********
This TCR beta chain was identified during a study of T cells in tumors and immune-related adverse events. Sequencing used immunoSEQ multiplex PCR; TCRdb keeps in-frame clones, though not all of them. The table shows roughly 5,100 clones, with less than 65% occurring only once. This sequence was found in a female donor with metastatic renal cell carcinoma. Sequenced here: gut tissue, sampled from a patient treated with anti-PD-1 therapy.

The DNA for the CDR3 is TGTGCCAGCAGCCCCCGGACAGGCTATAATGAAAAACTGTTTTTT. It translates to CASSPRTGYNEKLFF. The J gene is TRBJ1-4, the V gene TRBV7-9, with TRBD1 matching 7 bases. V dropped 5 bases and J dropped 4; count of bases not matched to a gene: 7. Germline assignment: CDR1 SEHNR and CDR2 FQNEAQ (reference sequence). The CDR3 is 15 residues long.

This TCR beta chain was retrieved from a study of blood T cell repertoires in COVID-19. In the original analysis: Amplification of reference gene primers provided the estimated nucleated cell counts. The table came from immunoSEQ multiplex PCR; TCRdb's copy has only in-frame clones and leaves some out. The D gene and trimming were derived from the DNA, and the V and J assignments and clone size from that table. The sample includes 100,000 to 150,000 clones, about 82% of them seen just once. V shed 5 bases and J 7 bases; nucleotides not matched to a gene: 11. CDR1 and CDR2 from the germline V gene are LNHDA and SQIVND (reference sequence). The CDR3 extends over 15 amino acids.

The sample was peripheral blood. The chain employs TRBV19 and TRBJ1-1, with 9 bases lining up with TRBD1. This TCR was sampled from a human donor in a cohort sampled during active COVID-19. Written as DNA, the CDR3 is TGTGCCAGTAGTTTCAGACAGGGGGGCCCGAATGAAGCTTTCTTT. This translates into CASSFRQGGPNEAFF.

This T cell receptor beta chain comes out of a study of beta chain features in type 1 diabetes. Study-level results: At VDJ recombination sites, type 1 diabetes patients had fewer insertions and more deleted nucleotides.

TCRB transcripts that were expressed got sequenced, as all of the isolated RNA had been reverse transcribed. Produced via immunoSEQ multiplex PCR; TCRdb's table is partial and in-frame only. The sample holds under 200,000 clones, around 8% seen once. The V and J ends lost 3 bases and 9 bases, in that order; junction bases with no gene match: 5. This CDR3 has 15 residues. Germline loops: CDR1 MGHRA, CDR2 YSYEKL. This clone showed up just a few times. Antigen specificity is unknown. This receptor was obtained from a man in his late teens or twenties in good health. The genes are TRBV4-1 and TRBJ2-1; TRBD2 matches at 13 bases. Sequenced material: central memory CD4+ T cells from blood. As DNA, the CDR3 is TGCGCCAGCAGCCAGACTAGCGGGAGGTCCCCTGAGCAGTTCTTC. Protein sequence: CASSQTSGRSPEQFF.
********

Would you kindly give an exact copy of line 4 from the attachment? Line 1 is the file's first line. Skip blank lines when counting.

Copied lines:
The sample was peripheral blood. The chain employs TRBV19 and TRBJ1-1, with 9 bases lining up with TRBD1. This TCR was sampled from a human donor in a cohort sampled during active COVID-19. Written as DNA, the CDR3 is TGTGCCAGTAGTTTCAGACAGGGGGGCCCGAATGAAGCTTTCTTT. This translates into CASSFRQGGPNEAFF.